Australasian orbital and adnexal Wegener's granulomatosis

Thomas L. Woo, Ian C. Francis, Geoffrey A. Wilcsek, Minas T. Coroneo, Alan A. McNab, Timothy J. Sullivan

Research output: Contribution to journalArticlepeer-review

74 Citations (Scopus)

Abstract

Objective: To report a retrospective case series of 29 Australian and New Zealand patients with orbital and adnexal Wegener's granulomatosis (WG). Design: Retrospective case series. Participants: Twenty-nine cases of orbital and adnexal WG were identified. Methods: A number of oculoplastic surgeons and other clinicians in Australia and New Zealand was asked about their experience with orbital and adnexal WG. Clinical data regarding these cases were conveyed by means of a questionnaire. Cases of ophthalmic WG without features of orbital or adnexal disease were excluded. Main Outcome Measures: Data obtained from the questionnaire includes age, gender, limited or generalized disease, antineutrophil cytoplasmic antibody (ANCA) status, symptoms and signs: nasolacrimal obstruction, sinusitis, fistula/orbital bone erosion, orbital mass/proptosis, extraocular muscle/diplopia, visual acuity reduction caused by optic nerve compression, orbital pain, lid edema/erythema, biopsy status, and treatment status. Results: Twenty-nine patients with orbital and adnexal WG were identified and described. Symptoms included awareness of an orbital mass, epiphora, orbital pain and diplopia. Signs included an orbital mass or proptosis (69%), nasolacrimal duct obstruction (52%), limited ocular rotations (52%), lid erythema and edema (31%), bony destruction (21%), and reduced visual acuity (17%). Two patients had a persistent nasolacrimocanthal fistula. Cytoplasmic pattern antineutrophil cytoplasmic antibodies (c-ANCA) were present in 52% of patients, and in 9 of 10 patients with generalized disease. However, c-ANCA was positive in only 32% (6 of 19) of patients with limited WG. Perinuclear pattern antineutrophil cytoplasmic antibodies (p-ANCA) was positive in 10% of cases. Conclusions: To diagnose and treat ophthalmic WG effectively, the clinician must be aware of its protean orbital and adnexal manifestations. WG may occur with or without systemic involvement, and c-ANCA was negative in approximately half our cases. Our cases also demonstrated two orbital fistulae, an observation previously believed to be rare.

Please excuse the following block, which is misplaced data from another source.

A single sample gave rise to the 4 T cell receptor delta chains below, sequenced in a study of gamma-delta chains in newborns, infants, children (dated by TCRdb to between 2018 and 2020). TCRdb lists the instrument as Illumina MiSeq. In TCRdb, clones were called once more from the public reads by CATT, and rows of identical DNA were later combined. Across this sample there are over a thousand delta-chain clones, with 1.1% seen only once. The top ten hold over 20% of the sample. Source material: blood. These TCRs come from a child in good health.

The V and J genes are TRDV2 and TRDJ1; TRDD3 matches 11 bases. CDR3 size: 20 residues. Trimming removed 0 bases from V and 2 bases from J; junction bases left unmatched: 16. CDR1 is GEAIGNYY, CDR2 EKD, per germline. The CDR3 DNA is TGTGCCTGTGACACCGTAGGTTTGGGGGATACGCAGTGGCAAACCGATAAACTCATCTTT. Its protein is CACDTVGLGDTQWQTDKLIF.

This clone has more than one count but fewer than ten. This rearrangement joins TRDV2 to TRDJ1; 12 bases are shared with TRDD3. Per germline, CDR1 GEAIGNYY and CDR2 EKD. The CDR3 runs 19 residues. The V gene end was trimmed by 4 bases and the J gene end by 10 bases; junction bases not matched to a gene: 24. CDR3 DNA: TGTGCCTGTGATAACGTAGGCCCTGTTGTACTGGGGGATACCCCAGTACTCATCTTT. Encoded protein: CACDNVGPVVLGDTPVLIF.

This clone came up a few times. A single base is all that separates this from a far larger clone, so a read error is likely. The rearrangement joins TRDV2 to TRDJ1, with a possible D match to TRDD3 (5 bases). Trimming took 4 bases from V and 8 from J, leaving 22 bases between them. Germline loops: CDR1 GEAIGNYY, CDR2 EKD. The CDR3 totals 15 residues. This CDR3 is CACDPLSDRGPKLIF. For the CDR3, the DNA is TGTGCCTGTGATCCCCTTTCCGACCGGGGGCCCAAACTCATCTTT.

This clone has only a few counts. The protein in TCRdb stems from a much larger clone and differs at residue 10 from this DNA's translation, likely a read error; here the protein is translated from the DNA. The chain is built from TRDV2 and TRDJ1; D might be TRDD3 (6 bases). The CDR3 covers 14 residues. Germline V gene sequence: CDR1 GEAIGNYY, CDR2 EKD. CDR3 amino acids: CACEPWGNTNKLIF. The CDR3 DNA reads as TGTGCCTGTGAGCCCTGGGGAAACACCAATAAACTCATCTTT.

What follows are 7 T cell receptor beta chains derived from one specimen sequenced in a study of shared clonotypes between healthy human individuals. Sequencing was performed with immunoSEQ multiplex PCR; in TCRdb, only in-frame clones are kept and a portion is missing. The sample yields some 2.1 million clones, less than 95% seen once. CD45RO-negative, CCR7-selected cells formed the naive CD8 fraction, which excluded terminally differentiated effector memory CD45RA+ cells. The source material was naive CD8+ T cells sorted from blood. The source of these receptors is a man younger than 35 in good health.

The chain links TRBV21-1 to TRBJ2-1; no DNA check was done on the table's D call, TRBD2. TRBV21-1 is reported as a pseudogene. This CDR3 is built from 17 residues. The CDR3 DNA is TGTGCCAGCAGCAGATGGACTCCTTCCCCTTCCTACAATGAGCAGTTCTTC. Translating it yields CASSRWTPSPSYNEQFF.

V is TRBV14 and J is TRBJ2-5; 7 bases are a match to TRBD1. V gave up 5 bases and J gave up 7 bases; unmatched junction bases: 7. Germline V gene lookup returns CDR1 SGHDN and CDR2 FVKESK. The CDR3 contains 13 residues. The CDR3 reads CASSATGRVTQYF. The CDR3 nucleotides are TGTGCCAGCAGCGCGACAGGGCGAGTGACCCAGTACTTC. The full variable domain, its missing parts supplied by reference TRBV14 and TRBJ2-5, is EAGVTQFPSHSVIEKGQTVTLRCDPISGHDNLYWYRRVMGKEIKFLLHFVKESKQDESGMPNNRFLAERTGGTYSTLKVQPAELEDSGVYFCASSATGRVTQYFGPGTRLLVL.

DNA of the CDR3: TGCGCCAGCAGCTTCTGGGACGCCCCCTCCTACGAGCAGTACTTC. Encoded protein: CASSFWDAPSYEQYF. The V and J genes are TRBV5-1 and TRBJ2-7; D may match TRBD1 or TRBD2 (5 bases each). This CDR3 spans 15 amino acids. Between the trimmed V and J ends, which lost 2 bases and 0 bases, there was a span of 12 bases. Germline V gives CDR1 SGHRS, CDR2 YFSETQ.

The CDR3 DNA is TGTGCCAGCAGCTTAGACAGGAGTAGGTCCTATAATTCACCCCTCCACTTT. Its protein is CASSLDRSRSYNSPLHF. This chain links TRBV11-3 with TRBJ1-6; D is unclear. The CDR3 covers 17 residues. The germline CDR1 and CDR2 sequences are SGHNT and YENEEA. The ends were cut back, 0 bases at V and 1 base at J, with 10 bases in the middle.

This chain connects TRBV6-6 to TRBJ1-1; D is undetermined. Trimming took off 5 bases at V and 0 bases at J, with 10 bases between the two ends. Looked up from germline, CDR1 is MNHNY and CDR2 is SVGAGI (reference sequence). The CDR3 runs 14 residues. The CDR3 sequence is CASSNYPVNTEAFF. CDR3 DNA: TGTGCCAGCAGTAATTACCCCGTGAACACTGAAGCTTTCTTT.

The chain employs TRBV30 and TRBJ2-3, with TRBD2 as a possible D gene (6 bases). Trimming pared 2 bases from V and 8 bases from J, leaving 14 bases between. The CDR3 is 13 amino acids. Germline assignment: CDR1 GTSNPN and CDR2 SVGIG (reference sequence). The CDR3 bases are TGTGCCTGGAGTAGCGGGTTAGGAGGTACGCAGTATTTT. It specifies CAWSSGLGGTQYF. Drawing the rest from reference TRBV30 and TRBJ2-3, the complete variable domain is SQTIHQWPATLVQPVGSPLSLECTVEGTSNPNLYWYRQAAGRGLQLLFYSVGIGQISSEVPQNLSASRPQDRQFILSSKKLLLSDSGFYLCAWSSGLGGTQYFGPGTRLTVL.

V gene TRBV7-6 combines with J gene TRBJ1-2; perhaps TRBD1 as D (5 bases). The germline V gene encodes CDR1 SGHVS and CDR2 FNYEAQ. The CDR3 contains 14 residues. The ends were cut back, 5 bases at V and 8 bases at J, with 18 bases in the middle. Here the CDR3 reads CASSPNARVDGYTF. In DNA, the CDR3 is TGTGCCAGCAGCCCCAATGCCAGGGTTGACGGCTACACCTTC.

Original languageEnglish
Pages (from-to)1535-1543
Number of pages9
JournalOphthalmology
Volume108
Issue number9
DOIs
Publication statusPublished - 2001

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